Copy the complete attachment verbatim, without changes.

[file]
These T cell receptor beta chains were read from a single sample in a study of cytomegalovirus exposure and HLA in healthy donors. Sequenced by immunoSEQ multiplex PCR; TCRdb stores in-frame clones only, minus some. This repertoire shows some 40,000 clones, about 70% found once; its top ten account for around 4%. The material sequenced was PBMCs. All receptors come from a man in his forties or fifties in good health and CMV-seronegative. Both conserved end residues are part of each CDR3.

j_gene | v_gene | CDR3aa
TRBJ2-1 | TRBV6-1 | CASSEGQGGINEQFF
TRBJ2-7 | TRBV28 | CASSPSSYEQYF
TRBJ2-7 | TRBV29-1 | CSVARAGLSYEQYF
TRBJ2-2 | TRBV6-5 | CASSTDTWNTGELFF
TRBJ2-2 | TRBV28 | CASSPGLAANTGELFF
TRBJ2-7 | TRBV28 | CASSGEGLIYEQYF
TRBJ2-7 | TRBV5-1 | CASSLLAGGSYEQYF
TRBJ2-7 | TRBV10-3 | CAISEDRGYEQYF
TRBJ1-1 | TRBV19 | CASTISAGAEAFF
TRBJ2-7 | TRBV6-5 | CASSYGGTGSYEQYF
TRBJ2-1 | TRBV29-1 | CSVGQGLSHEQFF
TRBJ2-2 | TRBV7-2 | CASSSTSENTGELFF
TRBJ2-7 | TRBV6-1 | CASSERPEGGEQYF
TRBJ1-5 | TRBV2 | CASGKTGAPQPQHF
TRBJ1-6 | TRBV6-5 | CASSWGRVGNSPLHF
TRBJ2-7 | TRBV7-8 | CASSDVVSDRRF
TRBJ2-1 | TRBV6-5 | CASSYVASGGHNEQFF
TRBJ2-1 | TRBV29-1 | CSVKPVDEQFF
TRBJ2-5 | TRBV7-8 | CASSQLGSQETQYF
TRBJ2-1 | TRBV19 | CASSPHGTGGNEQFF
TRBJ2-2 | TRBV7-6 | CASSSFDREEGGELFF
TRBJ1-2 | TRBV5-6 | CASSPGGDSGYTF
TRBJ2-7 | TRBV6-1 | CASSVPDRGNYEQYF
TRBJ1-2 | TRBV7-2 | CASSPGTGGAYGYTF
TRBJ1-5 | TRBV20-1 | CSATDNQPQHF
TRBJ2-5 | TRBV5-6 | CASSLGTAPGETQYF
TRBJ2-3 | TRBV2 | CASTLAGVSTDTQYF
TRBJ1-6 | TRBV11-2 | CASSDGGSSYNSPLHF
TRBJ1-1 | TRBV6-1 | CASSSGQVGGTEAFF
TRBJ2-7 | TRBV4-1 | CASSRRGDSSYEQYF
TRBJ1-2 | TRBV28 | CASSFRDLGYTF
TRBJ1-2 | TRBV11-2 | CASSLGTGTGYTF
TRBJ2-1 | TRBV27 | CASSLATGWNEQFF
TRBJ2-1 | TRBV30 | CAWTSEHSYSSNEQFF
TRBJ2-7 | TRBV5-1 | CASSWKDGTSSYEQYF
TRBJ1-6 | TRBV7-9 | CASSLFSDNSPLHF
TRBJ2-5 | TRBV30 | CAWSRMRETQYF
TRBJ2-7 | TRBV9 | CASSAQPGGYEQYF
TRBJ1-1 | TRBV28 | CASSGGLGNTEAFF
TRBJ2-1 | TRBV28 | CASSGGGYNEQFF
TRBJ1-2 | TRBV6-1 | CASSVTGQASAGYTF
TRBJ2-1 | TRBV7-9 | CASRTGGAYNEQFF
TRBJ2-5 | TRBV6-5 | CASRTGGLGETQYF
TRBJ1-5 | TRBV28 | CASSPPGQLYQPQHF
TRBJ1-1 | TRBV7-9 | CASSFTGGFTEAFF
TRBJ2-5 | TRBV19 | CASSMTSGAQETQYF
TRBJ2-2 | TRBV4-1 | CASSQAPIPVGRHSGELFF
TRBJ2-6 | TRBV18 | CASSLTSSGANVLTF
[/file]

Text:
These T cell receptor beta chains were read from a single sample in a study of cytomegalovirus exposure and HLA in healthy donors. Sequenced by immunoSEQ multiplex PCR; TCRdb stores in-frame clones only, minus some. This repertoire shows some 40,000 clones, about 70% found once; its top ten account for around 4%. The material sequenced was PBMCs. All receptors come from a man in his forties or fifties in good health and CMV-seronegative. Both conserved end residues are part of each CDR3.

j_gene | v_gene | CDR3aa
TRBJ2-1 | TRBV6-1 | CASSEGQGGINEQFF
TRBJ2-7 | TRBV28 | CASSPSSYEQYF
TRBJ2-7 | TRBV29-1 | CSVARAGLSYEQYF
TRBJ2-2 | TRBV6-5 | CASSTDTWNTGELFF
TRBJ2-2 | TRBV28 | CASSPGLAANTGELFF
TRBJ2-7 | TRBV28 | CASSGEGLIYEQYF
TRBJ2-7 | TRBV5-1 | CASSLLAGGSYEQYF
TRBJ2-7 | TRBV10-3 | CAISEDRGYEQYF
TRBJ1-1 | TRBV19 | CASTISAGAEAFF
TRBJ2-7 | TRBV6-5 | CASSYGGTGSYEQYF
TRBJ2-1 | TRBV29-1 | CSVGQGLSHEQFF
TRBJ2-2 | TRBV7-2 | CASSSTSENTGELFF
TRBJ2-7 | TRBV6-1 | CASSERPEGGEQYF
TRBJ1-5 | TRBV2 | CASGKTGAPQPQHF
TRBJ1-6 | TRBV6-5 | CASSWGRVGNSPLHF
TRBJ2-7 | TRBV7-8 | CASSDVVSDRRF
TRBJ2-1 | TRBV6-5 | CASSYVASGGHNEQFF
TRBJ2-1 | TRBV29-1 | CSVKPVDEQFF
TRBJ2-5 | TRBV7-8 | CASSQLGSQETQYF
TRBJ2-1 | TRBV19 | CASSPHGTGGNEQFF
TRBJ2-2 | TRBV7-6 | CASSSFDREEGGELFF
TRBJ1-2 | TRBV5-6 | CASSPGGDSGYTF
TRBJ2-7 | TRBV6-1 | CASSVPDRGNYEQYF
TRBJ1-2 | TRBV7-2 | CASSPGTGGAYGYTF
TRBJ1-5 | TRBV20-1 | CSATDNQPQHF
TRBJ2-5 | TRBV5-6 | CASSLGTAPGETQYF
TRBJ2-3 | TRBV2 | CASTLAGVSTDTQYF
TRBJ1-6 | TRBV11-2 | CASSDGGSSYNSPLHF
TRBJ1-1 | TRBV6-1 | CASSSGQVGGTEAFF
TRBJ2-7 | TRBV4-1 | CASSRRGDSSYEQYF
TRBJ1-2 | TRBV28 | CASSFRDLGYTF
TRBJ1-2 | TRBV11-2 | CASSLGTGTGYTF
TRBJ2-1 | TRBV27 | CASSLATGWNEQFF
TRBJ2-1 | TRBV30 | CAWTSEHSYSSNEQFF
TRBJ2-7 | TRBV5-1 | CASSWKDGTSSYEQYF
TRBJ1-6 | TRBV7-9 | CASSLFSDNSPLHF
TRBJ2-5 | TRBV30 | CAWSRMRETQYF
TRBJ2-7 | TRBV9 | CASSAQPGGYEQYF
TRBJ1-1 | TRBV28 | CASSGGLGNTEAFF
TRBJ2-1 | TRBV28 | CASSGGGYNEQFF
TRBJ1-2 | TRBV6-1 | CASSVTGQASAGYTF
TRBJ2-1 | TRBV7-9 | CASRTGGAYNEQFF
TRBJ2-5 | TRBV6-5 | CASRTGGLGETQYF
TRBJ1-5 | TRBV28 | CASSPPGQLYQPQHF
TRBJ1-1 | TRBV7-9 | CASSFTGGFTEAFF
TRBJ2-5 | TRBV19 | CASSMTSGAQETQYF
TRBJ2-2 | TRBV4-1 | CASSQAPIPVGRHSGELFF
TRBJ2-6 | TRBV18 | CASSLTSSGANVLTF